Cyril: Xenophobic unrest ‘challenged efforts to build stronger ties with African countries’
President Cyril Ramaphosa has said the recent spate of xenophobic unrest compromised South Africa’s relations with other African countries.
Ramaphosa said this in his weekly newsletter, From the Desk of the President, on Monday.
“The recent public violence targeting foreign nationals has challenged our efforts to build stronger ties with other African countries,” the President said.
Muhammadu Buhari’s state visit
He was reflecting on last week’s state visit by Nigerian President Muhammadu Buhari, saying many people had expected it to be “tense and difficult.”
The visit came soon after the Gauteng unrest in which foreign nationals were reportedly targeted. Hundreds of them, including over 600 Nigerians, opted to leave the country.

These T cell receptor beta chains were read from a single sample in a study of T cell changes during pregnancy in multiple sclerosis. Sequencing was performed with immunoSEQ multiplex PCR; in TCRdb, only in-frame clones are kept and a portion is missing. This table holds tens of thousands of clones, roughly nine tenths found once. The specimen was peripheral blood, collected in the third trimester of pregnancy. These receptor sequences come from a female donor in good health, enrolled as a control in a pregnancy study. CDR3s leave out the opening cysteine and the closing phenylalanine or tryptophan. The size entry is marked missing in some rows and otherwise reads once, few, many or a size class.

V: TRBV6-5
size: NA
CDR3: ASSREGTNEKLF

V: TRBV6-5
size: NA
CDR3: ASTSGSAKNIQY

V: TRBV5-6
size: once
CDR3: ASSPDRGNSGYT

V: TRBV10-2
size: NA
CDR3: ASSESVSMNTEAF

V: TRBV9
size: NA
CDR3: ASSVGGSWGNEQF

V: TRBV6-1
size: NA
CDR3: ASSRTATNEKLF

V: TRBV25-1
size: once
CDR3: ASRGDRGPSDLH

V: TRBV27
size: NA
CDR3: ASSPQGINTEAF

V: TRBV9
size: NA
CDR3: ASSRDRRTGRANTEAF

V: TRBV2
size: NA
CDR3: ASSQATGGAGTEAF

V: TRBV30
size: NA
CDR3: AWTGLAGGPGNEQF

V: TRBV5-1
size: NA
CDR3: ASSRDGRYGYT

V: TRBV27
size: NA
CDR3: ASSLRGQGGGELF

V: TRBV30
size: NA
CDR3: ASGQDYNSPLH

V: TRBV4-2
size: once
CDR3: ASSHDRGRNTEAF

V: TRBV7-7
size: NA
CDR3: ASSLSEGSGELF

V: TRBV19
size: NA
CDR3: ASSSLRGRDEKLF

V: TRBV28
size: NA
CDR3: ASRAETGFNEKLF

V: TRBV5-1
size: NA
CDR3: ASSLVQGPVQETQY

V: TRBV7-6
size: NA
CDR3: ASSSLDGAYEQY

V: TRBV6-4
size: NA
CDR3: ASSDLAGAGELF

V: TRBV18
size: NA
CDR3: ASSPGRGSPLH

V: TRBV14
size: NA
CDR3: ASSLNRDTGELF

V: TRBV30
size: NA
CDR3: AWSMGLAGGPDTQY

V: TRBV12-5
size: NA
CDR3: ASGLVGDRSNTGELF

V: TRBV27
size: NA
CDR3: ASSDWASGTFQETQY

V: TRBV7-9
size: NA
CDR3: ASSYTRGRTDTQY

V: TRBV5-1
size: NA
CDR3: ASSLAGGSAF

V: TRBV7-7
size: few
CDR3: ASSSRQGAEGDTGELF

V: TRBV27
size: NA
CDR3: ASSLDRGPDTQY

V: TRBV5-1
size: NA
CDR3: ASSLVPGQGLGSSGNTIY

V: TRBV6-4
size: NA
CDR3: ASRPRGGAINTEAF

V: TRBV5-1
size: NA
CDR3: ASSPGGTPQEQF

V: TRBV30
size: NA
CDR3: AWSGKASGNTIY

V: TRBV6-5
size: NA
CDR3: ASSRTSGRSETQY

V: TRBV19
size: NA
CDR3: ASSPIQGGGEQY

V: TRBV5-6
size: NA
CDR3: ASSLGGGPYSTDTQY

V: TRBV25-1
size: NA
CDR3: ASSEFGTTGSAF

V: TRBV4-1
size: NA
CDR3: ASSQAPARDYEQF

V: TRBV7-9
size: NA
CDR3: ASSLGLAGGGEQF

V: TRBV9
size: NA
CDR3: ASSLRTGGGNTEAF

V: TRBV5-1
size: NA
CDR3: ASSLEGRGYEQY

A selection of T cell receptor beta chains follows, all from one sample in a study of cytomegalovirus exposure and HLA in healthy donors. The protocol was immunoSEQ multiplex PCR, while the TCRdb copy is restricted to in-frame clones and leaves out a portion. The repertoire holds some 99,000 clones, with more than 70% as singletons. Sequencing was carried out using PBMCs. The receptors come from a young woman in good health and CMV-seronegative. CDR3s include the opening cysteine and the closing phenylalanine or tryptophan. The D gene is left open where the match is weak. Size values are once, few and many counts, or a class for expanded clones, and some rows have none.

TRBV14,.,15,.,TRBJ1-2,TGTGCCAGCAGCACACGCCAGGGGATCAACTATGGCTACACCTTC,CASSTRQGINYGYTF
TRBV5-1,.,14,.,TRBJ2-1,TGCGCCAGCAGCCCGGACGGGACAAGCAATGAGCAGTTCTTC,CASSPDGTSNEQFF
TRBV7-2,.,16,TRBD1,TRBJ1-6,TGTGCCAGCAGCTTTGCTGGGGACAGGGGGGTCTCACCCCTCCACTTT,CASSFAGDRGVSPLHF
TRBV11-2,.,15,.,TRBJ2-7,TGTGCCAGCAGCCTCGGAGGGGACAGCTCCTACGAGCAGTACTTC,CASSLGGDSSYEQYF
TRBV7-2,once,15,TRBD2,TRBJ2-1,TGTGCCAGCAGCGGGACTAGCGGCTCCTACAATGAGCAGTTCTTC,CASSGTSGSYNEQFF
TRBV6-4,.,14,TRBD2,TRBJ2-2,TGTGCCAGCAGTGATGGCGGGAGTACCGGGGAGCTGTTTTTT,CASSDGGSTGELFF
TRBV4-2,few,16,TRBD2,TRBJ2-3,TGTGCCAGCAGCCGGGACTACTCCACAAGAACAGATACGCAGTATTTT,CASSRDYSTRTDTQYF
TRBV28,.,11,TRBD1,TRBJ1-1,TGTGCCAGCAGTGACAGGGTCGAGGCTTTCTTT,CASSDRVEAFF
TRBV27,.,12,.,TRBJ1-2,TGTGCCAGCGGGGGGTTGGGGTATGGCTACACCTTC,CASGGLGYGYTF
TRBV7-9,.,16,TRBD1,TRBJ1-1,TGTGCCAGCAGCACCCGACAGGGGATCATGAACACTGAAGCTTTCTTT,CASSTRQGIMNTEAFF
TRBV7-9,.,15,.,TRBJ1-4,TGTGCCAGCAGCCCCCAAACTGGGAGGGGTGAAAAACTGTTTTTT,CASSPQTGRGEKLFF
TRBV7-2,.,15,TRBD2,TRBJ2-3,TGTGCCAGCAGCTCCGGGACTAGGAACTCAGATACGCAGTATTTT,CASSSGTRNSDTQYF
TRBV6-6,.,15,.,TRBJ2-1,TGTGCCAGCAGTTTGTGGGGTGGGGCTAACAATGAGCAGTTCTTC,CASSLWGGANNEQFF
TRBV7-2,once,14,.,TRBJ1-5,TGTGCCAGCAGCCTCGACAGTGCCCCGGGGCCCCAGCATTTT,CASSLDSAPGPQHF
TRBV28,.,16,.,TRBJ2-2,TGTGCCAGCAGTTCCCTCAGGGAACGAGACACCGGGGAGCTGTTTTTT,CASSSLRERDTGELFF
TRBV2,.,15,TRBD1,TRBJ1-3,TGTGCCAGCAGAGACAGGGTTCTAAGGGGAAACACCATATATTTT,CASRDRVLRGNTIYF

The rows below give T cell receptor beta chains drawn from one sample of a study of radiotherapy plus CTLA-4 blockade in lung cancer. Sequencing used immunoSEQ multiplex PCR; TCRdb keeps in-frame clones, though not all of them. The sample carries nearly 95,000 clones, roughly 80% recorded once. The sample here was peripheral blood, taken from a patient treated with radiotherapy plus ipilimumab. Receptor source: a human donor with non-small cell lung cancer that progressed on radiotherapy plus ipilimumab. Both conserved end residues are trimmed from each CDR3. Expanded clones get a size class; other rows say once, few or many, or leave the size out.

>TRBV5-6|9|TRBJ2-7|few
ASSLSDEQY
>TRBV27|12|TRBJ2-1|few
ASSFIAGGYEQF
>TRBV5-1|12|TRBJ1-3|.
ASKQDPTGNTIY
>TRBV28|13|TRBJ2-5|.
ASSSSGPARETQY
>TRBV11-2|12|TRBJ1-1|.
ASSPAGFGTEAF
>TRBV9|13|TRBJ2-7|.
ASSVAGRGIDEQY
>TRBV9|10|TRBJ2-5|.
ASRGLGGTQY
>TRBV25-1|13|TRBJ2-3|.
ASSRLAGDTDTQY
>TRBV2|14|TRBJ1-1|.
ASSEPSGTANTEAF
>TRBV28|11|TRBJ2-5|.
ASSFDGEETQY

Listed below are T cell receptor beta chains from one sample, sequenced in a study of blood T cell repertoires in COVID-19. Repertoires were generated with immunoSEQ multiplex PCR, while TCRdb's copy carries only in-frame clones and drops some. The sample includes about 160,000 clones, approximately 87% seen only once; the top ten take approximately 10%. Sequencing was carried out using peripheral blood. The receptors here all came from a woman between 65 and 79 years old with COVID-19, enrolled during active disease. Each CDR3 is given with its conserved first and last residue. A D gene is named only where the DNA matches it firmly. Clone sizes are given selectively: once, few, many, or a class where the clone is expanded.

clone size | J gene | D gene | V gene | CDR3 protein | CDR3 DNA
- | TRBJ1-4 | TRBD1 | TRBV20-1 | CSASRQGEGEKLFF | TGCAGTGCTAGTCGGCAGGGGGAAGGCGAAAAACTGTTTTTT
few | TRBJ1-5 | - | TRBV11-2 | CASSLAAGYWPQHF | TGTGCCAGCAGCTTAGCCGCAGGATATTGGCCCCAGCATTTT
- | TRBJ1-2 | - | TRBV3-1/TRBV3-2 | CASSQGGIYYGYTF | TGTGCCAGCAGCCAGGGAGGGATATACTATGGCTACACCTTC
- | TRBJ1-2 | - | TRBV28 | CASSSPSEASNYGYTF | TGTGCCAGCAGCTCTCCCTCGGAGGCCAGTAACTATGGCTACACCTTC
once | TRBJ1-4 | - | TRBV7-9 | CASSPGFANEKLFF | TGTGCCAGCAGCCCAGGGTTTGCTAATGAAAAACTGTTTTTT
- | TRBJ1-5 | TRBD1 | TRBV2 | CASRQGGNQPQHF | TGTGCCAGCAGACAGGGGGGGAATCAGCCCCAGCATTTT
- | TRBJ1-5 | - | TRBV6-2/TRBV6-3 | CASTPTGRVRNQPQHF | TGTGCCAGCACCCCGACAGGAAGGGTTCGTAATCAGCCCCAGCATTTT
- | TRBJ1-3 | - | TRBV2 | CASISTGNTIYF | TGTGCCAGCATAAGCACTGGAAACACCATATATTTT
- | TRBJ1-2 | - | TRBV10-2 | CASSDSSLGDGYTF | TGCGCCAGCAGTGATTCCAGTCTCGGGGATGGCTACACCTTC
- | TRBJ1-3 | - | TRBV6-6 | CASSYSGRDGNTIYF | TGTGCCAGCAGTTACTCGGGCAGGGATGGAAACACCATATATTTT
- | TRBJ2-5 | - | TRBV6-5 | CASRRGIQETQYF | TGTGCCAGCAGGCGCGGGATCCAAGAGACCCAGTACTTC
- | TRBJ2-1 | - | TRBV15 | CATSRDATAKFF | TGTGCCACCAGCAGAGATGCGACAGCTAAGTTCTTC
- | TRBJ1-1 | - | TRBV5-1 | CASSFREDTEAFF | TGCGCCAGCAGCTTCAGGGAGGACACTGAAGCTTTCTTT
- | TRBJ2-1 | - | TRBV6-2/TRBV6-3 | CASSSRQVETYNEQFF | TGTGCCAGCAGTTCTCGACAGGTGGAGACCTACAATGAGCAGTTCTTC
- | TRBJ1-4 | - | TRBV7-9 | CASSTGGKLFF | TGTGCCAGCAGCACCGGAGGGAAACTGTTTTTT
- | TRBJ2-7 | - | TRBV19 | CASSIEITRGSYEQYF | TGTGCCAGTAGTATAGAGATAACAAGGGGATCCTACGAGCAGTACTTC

However, Ramaphosa said Buhari’s visit turned out to be “extremely successful” and cemented relations between South African and Nigeria.
He added, “We emphasised the need for South Africans in Nigeria and Nigerians in South Africa to respect and obey the laws of their host countries.”
He and Buhari agreed that the two countries, as the two largest economies on the continent, have a key role to play in shaping Africa’s future.
‘South Africa’s future lies in Africa’
President Ramaphosa also emphasised the centrality of Africa in South Africa’s future, especially through trade and investments.
He hailed the Africa Continental Free Trade Area as a “game-changer” that offers massive opportunities for Africa.
“The time is right for a new era of intra-African trade, where African countries no longer look abroad for the products and services they need, but to other countries on this continent,” Ramaphosa added.
The president said South Africa’s commitment to African integration is not merely sentimental or ideological, but a matter of national interest.
He explained that this is because integration will bring “very real material benefits” for South Africa. He added, “Our future is in Africa, with Africa.”
Ramaphosa’s newsletter served to outline a key component of his administration’s foreign policy as South Africa prepares to assume chairmanship of the African Union in a few months’ time.